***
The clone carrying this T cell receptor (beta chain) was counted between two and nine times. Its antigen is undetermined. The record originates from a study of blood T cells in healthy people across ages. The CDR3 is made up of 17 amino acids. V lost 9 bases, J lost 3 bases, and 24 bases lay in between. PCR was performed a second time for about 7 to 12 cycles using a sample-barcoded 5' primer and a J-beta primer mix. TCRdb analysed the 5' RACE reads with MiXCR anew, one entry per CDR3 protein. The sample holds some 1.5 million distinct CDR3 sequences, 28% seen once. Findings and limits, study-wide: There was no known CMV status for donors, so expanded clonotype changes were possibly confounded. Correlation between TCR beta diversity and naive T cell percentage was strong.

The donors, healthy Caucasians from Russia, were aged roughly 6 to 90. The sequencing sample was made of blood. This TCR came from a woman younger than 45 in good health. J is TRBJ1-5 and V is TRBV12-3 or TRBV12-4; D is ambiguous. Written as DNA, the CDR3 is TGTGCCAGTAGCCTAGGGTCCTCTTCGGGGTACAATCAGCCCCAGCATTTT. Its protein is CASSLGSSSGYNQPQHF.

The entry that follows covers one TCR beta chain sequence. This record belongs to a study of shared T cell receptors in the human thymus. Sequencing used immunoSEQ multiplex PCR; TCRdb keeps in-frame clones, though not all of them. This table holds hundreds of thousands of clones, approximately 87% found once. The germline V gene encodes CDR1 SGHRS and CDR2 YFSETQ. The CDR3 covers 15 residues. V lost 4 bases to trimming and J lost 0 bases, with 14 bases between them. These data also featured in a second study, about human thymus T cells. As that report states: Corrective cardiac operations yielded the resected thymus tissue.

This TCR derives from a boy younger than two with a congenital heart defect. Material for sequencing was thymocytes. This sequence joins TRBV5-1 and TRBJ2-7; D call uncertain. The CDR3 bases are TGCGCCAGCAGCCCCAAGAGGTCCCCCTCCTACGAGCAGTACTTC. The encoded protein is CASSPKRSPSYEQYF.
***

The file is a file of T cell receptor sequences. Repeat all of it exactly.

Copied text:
The clone carrying this T cell receptor (beta chain) was counted between two and nine times. Its antigen is undetermined. The record originates from a study of blood T cells in healthy people across ages. The CDR3 is made up of 17 amino acids. V lost 9 bases, J lost 3 bases, and 24 bases lay in between. PCR was performed a second time for about 7 to 12 cycles using a sample-barcoded 5' primer and a J-beta primer mix. TCRdb analysed the 5' RACE reads with MiXCR anew, one entry per CDR3 protein. The sample holds some 1.5 million distinct CDR3 sequences, 28% seen once. Findings and limits, study-wide: There was no known CMV status for donors, so expanded clonotype changes were possibly confounded. Correlation between TCR beta diversity and naive T cell percentage was strong.

The donors, healthy Caucasians from Russia, were aged roughly 6 to 90. The sequencing sample was made of blood. This TCR came from a woman younger than 45 in good health. J is TRBJ1-5 and V is TRBV12-3 or TRBV12-4; D is ambiguous. Written as DNA, the CDR3 is TGTGCCAGTAGCCTAGGGTCCTCTTCGGGGTACAATCAGCCCCAGCATTTT. Its protein is CASSLGSSSGYNQPQHF.

The entry that follows covers one TCR beta chain sequence. This record belongs to a study of shared T cell receptors in the human thymus. Sequencing used immunoSEQ multiplex PCR; TCRdb keeps in-frame clones, though not all of them. This table holds hundreds of thousands of clones, approximately 87% found once. The germline V gene encodes CDR1 SGHRS and CDR2 YFSETQ. The CDR3 covers 15 residues. V lost 4 bases to trimming and J lost 0 bases, with 14 bases between them. These data also featured in a second study, about human thymus T cells. As that report states: Corrective cardiac operations yielded the resected thymus tissue.

This TCR derives from a boy younger than two with a congenital heart defect. Material for sequencing was thymocytes. This sequence joins TRBV5-1 and TRBJ2-7; D call uncertain. The CDR3 bases are TGCGCCAGCAGCCCCAAGAGGTCCCCCTCCTACGAGCAGTACTTC. The encoded protein is CASSPKRSPSYEQYF.